Arby’s, Red Lobster Refute Any Plans To Offer Plant-Based Foods

 Arby’s, Red Lobster Refute Any Plans To Offer Plant-Based Foods

There are several fast-food places that have begun adding plant-based items, such as seafood, to cater to those who want them. White Castle and Burger King are just two of the many that have added plant-based foods to their menu. However, two restaurants have opted to never add such products to their menu.

Arby’s and Red Lobster have no plans to incorporate such food.

Kim Lopdrup, Red Lobster CEO, has expressed his disdain for plant-based seafood, often calling it terrible. He’s fine with healthy eating and is happy that other companies are making the move toward it. He said plant-based food is certainly far healthier than red meat, but it doesn’t trump seafood. Red Lobster offers high-quality seafood that is very healthy, tasty and good for the body.

Lopdrup said there’s not been one plant-based seafood item they’d yet seen that they’d want to include on the menu.

Another Red Lobster spokesperson noted a study from Harvard University that noted fish’ health benefits outweigh any potential dangers such as accidental consumption of mercury or carcinogens.

Arby’s is going a step further in coming out with meat-based vegetables. In the video posted on their website in July, the company showed up a creation they came up with: carrots comprised of turkey breast. The video, which lasts nearly 60 seconds, and called “The Marrot” opened with the following line:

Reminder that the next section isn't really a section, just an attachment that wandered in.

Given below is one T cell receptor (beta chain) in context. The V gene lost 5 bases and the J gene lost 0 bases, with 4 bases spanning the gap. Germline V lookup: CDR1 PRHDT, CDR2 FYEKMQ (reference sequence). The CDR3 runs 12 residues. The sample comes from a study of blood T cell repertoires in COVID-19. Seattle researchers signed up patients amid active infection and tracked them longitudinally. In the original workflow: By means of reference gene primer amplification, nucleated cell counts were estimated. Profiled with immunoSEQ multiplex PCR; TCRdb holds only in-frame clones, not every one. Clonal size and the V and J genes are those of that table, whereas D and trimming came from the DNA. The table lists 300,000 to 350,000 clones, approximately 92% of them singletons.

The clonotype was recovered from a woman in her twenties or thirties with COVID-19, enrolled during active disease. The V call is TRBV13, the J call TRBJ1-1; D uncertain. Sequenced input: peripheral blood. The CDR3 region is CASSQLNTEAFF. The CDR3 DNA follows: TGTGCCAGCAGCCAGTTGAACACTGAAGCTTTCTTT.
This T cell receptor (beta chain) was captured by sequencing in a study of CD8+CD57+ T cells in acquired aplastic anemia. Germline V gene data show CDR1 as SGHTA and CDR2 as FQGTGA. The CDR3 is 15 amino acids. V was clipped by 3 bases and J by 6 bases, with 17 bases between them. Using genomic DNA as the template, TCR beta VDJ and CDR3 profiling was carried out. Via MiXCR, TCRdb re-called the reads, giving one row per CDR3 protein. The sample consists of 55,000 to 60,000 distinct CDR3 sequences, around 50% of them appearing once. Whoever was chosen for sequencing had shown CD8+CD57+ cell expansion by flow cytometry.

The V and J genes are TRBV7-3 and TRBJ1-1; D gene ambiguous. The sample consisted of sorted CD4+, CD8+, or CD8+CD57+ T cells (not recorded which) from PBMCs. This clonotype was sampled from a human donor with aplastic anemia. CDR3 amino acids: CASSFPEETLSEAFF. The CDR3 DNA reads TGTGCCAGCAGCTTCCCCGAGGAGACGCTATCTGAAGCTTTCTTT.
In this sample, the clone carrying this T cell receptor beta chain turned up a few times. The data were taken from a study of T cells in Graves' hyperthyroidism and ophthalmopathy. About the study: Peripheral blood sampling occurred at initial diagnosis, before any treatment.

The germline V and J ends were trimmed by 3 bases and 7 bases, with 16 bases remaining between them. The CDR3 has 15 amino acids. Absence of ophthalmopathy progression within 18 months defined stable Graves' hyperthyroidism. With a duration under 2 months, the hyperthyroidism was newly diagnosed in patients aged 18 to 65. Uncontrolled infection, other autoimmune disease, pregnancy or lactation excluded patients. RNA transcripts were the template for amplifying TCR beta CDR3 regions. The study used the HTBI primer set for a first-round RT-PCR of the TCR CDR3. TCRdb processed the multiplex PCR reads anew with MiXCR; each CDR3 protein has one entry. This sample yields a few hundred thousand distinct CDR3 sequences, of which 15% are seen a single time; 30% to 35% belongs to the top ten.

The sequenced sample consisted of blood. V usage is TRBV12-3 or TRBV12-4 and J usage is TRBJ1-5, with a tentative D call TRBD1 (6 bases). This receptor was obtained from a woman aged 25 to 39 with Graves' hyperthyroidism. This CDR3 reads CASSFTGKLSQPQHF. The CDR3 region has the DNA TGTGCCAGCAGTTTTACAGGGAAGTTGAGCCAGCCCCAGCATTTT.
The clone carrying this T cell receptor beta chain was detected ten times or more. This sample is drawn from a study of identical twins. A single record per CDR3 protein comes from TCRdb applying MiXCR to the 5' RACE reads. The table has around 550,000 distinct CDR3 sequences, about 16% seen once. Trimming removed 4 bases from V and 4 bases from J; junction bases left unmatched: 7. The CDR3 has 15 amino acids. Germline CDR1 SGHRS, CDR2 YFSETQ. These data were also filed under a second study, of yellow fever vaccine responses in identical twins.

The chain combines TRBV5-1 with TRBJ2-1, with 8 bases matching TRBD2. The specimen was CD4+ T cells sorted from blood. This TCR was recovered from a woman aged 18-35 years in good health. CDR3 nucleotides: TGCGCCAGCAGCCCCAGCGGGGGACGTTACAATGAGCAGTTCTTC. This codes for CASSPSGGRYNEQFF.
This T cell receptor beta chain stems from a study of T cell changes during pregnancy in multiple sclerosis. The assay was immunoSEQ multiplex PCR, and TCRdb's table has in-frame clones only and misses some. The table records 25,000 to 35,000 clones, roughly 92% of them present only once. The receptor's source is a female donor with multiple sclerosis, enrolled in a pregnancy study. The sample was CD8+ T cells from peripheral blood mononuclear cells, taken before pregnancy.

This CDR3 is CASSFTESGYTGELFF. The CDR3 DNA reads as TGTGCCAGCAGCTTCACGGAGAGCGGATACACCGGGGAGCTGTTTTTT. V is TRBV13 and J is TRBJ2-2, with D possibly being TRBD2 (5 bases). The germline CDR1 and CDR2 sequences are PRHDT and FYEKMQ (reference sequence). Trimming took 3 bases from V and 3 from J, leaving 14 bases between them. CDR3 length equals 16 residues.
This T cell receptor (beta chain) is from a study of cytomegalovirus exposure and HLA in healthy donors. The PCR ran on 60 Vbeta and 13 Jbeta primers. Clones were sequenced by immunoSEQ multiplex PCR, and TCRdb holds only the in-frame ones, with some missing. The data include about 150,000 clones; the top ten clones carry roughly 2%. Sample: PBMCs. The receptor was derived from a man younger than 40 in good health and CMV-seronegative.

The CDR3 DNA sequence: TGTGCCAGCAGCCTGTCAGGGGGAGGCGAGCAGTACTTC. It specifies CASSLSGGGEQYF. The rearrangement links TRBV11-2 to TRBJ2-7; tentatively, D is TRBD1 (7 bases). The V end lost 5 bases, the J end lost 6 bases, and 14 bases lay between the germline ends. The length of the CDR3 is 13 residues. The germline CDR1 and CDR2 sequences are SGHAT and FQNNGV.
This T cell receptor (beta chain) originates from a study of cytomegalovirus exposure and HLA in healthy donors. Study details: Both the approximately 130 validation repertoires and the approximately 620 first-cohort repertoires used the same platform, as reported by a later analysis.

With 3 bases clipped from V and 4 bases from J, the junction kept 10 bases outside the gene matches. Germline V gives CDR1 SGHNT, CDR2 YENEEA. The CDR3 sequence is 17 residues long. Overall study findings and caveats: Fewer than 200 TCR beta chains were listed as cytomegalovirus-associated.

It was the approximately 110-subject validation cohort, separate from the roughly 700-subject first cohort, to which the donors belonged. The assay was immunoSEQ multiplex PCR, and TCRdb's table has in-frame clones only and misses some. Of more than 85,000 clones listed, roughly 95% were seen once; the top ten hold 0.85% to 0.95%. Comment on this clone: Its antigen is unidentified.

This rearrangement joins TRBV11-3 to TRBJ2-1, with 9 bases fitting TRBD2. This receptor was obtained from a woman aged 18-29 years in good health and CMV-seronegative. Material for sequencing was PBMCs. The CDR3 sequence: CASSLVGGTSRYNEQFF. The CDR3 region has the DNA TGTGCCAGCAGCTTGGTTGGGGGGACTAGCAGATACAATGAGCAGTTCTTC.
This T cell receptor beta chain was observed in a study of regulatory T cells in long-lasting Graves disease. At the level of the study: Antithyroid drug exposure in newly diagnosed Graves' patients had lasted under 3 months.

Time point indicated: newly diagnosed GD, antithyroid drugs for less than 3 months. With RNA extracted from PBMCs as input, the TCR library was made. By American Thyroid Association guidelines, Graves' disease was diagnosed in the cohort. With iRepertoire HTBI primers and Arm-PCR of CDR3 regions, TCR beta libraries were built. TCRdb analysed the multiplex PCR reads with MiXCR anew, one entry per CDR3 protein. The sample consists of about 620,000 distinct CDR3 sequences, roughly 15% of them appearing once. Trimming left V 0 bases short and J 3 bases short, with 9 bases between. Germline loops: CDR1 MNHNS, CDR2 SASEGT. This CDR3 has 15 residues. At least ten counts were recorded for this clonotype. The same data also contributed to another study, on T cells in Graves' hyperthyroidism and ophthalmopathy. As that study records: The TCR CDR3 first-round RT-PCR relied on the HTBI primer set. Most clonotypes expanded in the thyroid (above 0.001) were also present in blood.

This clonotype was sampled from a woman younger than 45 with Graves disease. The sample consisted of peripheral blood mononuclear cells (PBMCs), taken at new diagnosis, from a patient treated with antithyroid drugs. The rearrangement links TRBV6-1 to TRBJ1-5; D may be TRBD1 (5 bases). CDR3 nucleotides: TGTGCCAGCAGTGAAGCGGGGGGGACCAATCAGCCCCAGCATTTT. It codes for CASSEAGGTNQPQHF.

“If they can make meat from veggies and other stuff, we can make veggies from meat.”

The video goes on to show turkey breast being sliced and rolled into a carrot shape in cheesecloth. The chef then cooks the meat sous-vide-style and places the food in a vacuum-sealed bag before it’s rolled into pieces through specially-dried carrot juice powder and roasted.

Instead of the usual, “We have the meats” slogan, the video ends with the following, “We have the Megetables.”

Arby’s Chief Marketing Officer Jim Taylor said plant-based meats is just a ploy in creating vegetables to look like the one thing Americans do crave: meat. He said most people understand, they are supposed to consume vegetables daily, but 90 percent of Americans fail to do so. Taylor said if people can make meat from vegetables, why can’t meat make vegetables?

In Arby’s spokesperson said, back in May, the company would not be working with Impossible Foods to come up with a plant-based meat product for the fast-food restaurant’s menu. According to the spokesperson, Arby’s isn’t interested in the collaboration, and are dedicated to offering meat. The spokesperson went on to say that Arby’s earned the respect it has for doing things differently than others in the industry.

Arby’s began in 1964 with a $0.69 premium roast beef sandwich while others were offering $0.15 hamburgers. Although Arby’s has been watching every other company around them offer plant-based meats, the company is well-known for bucking the trends. The spokesperson said the chances for Arby’s to offer any plant-based protein on its menu is next to zilch.

Rob Lynch, president of Arby’s, was shocked about the plant-based meat items rumors and said it would never happen while he was in charge. Lynch said Arby’s brand is all about creating huge, high-quality, meaty sandwiches. If he did happen, it would be after he left (voluntarily or fired).

MarketsandMarkets research firm said the worldwide market for meat alternatives is likely to grow to $6.4 billion by 2023. In 2018, the market hit $4.6 billion.